There has been a concentrated effort, particularly within the UK, of implementing more stringent SCA checks to help combat fraud attacks during the customer journey.
Payment Expert spoke with ThreatFabric Founder and CEO Han Sahin, discussing the new SCA checks in the UK and its early impact, implementing new methods to prevent fraud and what ThreatFabric are doing in their efforts to help the cause.
Payment Expert: In the UK, more stringent SCA checks have been made to help try and tackle fraud. With your experience, do you believe more stringent SCA checks will help or hinder the shopping experience?
Han Sahin: It depends on how things are implemented. With truly frictionless solutions the customer experience is not harmed, but unfortunately this is not the standard approach yet, as most organisations still embrace Two-Factor Authentication/Multi-Factor Authentication.
However, SCA using apps like Google Authenticator, Microsoft Authenticator, OTP (One Time Password) such as Bank of America or Metro Bank authenticator, are insecure against banking malware threats.
All Android Banking malware running on the victim’s device can retrieve this OTP in an automated way and send it to its server. Hence, SCA using OTP as a secondary app on an infected device is insecure against fraud by malware. These fraud attacks scale better for fraudsters than using voice fraud (vishing attacks) and hence have potentially a bigger impact.
Therefore SCA using a second app or its own app for 2FA is insecure against fraud by malware or as we call it On Device Fraud scenarios.
PE: Has ThreatFabric seen positive results when it comes to lowering fraud cases not just in the UK, but other countries who may apply the same checks?
HS: Yes definitely. Banks running our proactive Client-Side Detection solution have experienced a great decrease in mobile fraud. Other clients are benefiting from our Mobile Threat Intelligence to understand how fraudsters operate.
The only way to become proactive is to have fraud intel as your standing point (forecasting threats) in combination with a fraud solution that has multiple (or layered) fraud sensors. This approach avoids a cat and mouse game, because when fraud tactics change at least one of the sensors will kick in.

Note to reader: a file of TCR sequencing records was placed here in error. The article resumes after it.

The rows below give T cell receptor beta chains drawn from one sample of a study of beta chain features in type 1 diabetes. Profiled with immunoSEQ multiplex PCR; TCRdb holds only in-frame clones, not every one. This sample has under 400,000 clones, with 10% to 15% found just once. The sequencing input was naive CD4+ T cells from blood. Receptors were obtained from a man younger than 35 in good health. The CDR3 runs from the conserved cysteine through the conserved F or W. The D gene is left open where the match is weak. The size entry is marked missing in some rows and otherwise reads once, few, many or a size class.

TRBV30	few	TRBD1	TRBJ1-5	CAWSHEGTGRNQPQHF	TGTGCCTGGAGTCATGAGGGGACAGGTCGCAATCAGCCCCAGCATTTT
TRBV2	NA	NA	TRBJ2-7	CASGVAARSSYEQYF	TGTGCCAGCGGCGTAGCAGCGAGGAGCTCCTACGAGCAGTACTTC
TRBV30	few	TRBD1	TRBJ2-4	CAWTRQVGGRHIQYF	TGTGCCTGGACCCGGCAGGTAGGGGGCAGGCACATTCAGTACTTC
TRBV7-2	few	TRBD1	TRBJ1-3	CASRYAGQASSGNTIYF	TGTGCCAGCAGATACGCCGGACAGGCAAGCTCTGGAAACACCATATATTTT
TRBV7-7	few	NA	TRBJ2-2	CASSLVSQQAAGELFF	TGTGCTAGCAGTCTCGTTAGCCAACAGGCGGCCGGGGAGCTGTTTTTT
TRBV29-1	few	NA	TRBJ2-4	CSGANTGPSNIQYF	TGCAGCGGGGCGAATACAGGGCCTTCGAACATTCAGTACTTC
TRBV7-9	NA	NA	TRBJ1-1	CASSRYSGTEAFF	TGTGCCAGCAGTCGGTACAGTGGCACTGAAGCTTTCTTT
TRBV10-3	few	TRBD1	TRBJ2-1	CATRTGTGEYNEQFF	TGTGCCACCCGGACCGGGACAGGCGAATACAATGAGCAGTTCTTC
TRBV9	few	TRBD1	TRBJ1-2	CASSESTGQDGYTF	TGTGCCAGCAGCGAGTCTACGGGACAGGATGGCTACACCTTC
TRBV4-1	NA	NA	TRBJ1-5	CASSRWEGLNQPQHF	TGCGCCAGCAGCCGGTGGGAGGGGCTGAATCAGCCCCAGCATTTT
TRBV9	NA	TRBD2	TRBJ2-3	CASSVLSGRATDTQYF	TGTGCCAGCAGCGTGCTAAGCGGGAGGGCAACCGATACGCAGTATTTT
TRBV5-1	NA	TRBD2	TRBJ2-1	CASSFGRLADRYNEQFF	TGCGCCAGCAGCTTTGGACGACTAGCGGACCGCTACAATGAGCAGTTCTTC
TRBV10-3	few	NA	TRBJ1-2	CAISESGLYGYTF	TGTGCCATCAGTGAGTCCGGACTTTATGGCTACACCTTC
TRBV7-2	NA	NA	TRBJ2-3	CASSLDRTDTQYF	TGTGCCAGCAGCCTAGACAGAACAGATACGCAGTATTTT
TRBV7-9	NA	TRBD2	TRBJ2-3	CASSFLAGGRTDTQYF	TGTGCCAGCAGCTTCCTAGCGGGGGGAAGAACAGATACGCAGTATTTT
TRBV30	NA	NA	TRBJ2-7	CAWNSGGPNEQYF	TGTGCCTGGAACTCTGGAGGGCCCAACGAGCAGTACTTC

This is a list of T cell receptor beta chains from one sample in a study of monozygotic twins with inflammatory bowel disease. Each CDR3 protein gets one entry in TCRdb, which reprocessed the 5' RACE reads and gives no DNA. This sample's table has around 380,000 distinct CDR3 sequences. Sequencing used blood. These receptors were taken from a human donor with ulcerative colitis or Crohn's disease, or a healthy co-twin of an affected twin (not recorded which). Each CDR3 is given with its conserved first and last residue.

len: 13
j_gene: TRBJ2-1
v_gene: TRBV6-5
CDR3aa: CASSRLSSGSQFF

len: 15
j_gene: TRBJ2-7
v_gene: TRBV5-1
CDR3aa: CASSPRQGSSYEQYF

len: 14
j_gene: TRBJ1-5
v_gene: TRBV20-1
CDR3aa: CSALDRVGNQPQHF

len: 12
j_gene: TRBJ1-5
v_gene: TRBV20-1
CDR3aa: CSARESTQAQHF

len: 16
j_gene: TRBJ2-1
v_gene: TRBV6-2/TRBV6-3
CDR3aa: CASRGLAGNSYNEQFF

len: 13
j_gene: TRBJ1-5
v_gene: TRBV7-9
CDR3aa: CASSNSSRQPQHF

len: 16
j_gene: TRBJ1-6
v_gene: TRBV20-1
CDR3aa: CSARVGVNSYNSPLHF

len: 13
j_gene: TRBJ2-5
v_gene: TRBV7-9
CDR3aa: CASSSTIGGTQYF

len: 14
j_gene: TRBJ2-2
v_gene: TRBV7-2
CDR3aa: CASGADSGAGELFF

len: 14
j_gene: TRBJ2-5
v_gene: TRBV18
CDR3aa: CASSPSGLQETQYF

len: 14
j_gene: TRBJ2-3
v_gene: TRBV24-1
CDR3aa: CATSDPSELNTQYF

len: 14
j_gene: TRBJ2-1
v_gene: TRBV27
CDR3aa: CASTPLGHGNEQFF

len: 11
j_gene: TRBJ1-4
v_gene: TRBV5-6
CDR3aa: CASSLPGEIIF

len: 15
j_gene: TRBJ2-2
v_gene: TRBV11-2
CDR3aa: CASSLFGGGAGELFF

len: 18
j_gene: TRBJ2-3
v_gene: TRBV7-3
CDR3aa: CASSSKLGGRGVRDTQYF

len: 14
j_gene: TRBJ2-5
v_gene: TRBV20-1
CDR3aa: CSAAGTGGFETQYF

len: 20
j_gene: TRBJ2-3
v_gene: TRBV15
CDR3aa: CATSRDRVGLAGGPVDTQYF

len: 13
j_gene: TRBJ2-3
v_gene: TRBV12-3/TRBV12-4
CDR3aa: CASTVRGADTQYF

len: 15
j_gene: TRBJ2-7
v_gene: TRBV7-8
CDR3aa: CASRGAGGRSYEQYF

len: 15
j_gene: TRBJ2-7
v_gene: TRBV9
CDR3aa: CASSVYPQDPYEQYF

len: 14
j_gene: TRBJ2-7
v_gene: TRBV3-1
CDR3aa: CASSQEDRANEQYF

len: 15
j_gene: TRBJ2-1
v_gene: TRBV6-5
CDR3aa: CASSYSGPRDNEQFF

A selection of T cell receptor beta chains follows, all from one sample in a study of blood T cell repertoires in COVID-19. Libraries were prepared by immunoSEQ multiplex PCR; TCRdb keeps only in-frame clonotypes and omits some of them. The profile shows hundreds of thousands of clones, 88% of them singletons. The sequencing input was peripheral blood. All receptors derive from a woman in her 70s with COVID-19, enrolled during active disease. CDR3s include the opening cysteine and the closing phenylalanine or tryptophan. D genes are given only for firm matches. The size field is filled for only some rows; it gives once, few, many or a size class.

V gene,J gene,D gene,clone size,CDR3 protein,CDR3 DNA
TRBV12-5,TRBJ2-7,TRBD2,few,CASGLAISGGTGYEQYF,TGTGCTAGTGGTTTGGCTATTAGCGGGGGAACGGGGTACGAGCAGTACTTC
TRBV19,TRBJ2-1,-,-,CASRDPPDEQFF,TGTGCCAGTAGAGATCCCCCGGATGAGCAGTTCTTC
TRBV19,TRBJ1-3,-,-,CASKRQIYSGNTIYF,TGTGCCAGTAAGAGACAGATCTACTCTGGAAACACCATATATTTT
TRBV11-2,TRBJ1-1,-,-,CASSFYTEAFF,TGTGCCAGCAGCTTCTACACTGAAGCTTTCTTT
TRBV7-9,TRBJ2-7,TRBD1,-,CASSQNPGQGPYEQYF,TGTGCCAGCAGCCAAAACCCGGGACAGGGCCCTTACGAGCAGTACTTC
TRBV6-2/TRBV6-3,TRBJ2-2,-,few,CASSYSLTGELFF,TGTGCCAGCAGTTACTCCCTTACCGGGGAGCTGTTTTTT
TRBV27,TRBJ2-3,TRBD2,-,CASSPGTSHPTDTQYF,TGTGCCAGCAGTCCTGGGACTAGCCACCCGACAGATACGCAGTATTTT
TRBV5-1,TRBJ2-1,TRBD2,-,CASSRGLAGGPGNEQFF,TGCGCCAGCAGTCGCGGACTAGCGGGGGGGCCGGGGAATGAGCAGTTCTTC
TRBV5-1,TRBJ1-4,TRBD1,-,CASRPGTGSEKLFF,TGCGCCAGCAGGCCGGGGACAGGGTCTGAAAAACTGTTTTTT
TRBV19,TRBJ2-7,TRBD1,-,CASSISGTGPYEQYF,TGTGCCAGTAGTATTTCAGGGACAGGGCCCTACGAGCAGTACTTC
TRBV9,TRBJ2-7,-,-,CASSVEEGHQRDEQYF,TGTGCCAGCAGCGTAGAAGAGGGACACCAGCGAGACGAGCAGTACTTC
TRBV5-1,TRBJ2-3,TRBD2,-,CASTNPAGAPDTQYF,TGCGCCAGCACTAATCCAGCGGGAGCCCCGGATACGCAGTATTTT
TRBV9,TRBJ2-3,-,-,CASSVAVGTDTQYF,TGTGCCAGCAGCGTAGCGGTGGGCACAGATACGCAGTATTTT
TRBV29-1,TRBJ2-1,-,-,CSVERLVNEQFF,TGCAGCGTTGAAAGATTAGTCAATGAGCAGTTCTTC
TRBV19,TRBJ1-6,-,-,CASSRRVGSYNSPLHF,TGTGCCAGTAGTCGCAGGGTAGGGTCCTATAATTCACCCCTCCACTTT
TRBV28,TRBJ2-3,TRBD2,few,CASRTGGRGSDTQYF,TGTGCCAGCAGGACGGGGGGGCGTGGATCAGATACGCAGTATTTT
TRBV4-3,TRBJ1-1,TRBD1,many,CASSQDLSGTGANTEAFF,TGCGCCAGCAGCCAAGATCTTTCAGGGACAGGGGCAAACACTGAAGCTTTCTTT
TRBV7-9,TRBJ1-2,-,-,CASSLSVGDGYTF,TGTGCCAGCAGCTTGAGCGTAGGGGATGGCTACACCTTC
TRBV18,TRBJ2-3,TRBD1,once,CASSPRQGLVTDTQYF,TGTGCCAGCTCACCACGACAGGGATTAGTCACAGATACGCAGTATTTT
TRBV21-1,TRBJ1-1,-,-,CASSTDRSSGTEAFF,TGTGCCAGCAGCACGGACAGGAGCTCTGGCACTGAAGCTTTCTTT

PE: In 2022, has online fraud taken over practical ‘over the phone’ fraud and what have been the challenges to help mitigate this?
HS: Most forms of fraud are actually a sophisticated hybrid combination of various techniques, for example, by combining a Remote Access Tool (RAT) with voice phishing (social engineering). Detecting these kinds of frauds require a holistic omni-channel detection approach.
PE: How will ThreatFabric properly analyse and track malicious behavioral patterns in attempting to stop a fraud attack before it has happened?
HS: It starts with gaining a deep understanding of how fraudsters operate (fraud intel as a standing point). After many years of researching fraud and working within banks, we have reached points where we understand the high-level patterns that all fraudsters have in common. By creating layers of detection for those patterns, we can catch fraud attacks, including the unknown ones.
A good example is mapping fraud by malware prevention inside the customer payment journey. Our solution first detects if there are malicious malware related events on an endpoint such as a key logger or malware capabilities that, inside the behavior of the victim, change the beneficiary account number. This is alerted separately to banks.
In our layered fraud sensor stack the behavioral analytics sensors such as your key flight (sometimes also called passive authentication or behavioral biometrics) will have in this attack a limited accuracy because the fraud is happening by malware in the behavior of the victim – in the way he or she types, in his or her flow of the mobile banking app. This is why we believe that the only way to be proactive is to have multiple technologies to fight the ever-changing fraud vectors.
PE: Pertaining to real-time fraud alerts before the attack takes place, how quick and avoidable will this reduce fraud attacks?
HS: Our technology runs on the end-user’s device, which enables us to measure a continuous trust level of the device. If the trust level drops for whatever reason, we can already warn the bank before the actual fraud takes place.
Inside the customers’ journey there are important risky moments from online banking perspective such as login, changing address book items, changing day limits, make a new transfer to a new beneficiary, the scoring of the trust of the device and the user with multiple detection sensors needs to happen before the transaction is signed so it can be parked by banks automatically.
We believe that this approach enables banks to perform any risk-free payment and reduce any friction introduced by security controls such as SCA MFA. In 2022, you can be in-control of fraud from a proactive standpoint.
PE: Moving on into the future, do you predict there to be new and intricate ways of fraud and if so, can you describe how challenging that is when the method is so new?
HS: Fighting against ever-changing fraud vectors is why we believe the only way forward is proactive fraud prevention strategies and solutions. If the technology implemented by financial institutions (including crypto wallet providers) has layered detection sensors with fraud threat intel to forecast new threats, any new fraud can be detected proactively. Hence the layered (omnichannel web & mobile) approach allows us to adapt to new threats.